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    Minimally invasive surgical solutions for presbyopia

    Corneal and scleral implants offer options beyond spectacles or contact lenses

    Presbyopia, an age-related loss of accommodative amplitude of the eye resulting in near and intermediate vision deficits, begins to affect most people once they reach their early 40s. Although easily managed with corrective glasses, some natural emmetropes—particularly individuals who became emmetropic after undergoing laser vision correction—prefer to remain spectacle-free.

    Contact lens monovision that targets the non-dominant eye for near vision is a longstanding and widely used approach for treating emmetropic presbyopia.

    Related: Managing presbyopia with surgery

    However, this option is not ideal for everyone. Not all individuals adapt to contact lens monovision. Some patients do not consider contact lens wear an acceptable alternative to spectacles. Even individuals who are successful with contact lens monovision must accept compromises that include decreased distance vision in the non-dominant eye and reduced stereopsis.

    The search for surgical solutions for presbyopia has led to the development of pseudophakic intraocular lenses (IOLs) that use various optic designs to provide an extended range of uncorrected functional vision. Most individuals ages 40 to 60 years old, however, have a clear crystalline lens and do not need cataract surgery.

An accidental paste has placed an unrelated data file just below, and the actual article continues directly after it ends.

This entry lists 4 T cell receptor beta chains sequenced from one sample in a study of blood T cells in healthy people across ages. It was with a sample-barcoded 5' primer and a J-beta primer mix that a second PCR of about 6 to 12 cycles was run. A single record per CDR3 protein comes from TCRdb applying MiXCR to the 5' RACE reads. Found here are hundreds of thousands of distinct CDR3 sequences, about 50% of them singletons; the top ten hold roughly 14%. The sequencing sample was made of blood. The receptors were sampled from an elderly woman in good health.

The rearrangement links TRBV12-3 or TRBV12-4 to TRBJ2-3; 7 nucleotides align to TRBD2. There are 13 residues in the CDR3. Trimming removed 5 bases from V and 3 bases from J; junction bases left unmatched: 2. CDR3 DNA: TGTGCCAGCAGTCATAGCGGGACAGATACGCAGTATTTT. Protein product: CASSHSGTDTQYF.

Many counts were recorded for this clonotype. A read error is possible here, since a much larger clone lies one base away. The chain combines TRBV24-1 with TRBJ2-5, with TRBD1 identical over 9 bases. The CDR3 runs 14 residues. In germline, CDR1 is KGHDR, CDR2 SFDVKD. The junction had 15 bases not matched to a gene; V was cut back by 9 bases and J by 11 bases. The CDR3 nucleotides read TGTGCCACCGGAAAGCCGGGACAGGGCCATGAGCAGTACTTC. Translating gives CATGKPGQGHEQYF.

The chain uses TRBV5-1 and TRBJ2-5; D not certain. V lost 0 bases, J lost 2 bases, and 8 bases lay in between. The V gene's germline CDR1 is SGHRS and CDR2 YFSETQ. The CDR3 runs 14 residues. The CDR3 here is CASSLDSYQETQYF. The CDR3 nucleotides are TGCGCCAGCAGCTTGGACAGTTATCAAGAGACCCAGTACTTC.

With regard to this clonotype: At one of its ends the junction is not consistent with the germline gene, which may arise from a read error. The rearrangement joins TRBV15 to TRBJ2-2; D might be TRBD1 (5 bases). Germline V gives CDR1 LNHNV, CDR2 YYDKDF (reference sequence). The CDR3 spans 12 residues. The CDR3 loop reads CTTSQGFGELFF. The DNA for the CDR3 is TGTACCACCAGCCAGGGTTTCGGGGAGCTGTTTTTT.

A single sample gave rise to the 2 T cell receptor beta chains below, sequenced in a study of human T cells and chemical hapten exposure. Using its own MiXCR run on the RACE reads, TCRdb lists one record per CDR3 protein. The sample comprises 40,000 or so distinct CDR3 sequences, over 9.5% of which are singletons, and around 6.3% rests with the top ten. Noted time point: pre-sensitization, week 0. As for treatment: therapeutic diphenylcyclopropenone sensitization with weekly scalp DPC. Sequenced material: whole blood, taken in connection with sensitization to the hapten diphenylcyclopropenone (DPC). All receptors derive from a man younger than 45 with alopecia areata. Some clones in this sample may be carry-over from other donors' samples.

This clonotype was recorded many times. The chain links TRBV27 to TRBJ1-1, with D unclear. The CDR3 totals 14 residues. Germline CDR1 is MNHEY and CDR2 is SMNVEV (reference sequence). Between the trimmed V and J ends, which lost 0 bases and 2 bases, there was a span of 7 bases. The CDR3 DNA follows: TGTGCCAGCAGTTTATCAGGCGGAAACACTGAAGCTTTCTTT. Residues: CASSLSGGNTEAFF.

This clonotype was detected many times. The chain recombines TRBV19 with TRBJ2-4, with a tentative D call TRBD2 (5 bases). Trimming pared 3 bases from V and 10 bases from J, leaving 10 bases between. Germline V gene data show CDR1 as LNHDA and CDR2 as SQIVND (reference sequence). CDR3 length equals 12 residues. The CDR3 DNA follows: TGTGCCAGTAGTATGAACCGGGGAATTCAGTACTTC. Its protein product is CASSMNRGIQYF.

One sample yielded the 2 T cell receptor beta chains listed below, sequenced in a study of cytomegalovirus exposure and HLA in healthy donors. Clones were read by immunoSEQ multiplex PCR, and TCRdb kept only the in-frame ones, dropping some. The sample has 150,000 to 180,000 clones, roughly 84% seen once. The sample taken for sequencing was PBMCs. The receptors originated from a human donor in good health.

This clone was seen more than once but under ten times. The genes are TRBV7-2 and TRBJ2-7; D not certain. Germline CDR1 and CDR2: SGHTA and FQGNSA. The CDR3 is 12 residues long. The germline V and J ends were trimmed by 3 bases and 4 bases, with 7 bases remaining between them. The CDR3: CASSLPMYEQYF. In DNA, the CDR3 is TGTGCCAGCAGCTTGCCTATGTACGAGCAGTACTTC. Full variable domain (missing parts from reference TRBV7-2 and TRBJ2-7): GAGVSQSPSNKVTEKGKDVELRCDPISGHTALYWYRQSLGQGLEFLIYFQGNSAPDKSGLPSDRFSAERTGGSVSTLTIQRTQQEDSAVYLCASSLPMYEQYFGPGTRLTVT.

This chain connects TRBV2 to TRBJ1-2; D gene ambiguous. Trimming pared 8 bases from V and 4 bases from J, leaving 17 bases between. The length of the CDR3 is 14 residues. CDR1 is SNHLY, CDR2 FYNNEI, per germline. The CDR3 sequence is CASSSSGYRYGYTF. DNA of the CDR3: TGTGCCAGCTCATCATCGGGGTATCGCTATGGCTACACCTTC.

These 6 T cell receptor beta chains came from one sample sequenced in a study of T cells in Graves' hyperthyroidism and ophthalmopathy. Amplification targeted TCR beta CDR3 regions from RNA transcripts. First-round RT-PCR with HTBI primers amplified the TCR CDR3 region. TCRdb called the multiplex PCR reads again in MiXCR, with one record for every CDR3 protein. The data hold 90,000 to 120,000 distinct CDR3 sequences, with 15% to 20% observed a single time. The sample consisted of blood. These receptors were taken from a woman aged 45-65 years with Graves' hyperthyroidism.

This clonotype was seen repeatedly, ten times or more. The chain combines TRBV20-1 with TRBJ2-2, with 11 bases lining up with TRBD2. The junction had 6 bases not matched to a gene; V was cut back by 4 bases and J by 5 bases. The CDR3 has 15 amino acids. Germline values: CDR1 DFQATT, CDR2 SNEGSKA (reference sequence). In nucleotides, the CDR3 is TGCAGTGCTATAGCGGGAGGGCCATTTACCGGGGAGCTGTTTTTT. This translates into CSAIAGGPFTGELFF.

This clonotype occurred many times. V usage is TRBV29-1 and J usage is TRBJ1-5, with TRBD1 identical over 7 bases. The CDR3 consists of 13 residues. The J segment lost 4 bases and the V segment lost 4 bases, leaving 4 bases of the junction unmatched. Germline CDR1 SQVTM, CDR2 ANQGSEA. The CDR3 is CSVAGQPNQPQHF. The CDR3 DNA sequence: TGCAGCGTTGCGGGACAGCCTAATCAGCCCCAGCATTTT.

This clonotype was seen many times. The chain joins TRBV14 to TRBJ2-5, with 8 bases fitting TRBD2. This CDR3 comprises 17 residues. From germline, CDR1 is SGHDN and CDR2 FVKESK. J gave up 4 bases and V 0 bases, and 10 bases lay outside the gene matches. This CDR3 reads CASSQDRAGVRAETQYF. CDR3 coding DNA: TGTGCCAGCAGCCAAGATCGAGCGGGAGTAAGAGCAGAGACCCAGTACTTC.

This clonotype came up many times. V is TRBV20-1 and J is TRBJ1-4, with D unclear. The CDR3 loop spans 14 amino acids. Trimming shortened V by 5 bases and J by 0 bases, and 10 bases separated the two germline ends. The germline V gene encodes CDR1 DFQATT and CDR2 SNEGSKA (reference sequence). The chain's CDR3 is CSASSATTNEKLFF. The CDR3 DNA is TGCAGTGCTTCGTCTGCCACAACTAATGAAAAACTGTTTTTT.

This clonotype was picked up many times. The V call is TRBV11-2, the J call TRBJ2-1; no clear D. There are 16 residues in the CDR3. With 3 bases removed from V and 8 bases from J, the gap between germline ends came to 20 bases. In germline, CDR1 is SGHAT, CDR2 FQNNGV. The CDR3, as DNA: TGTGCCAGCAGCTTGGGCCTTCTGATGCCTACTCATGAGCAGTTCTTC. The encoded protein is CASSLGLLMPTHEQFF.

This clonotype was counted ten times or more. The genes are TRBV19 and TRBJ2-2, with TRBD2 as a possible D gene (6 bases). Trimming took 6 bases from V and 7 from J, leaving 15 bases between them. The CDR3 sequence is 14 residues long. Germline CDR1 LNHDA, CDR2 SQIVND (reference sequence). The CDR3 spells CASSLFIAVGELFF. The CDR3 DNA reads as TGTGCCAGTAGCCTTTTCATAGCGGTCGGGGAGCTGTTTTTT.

For these patients, corneal inlays offer a minimally invasive surgical approach for treating presbyopia.

    Presbyopia-correcting inlays

    Treatment of presbyopia with a corneal inlay is a monocular procedure that involves placement of the device into the non-dominant eye.

    Two devices, Kamra inlay (AcuFocus) and Raindrop Near Vision Inlay (ReVision Optics), are approved by the U.S. Food and Drug Administration (FDA) with indications for use in phakic presbyopes who have minimal spherical refractive error and do not require glasses or contact lenses for clear distance vision (see Table 1).

    Related: New correction option for presbyopes

    Jeffrey Whitman, MD
    Jeffrey Whitman, MD, is president and chief surgeon of the Key-Whitman Eye Center in Dallas.


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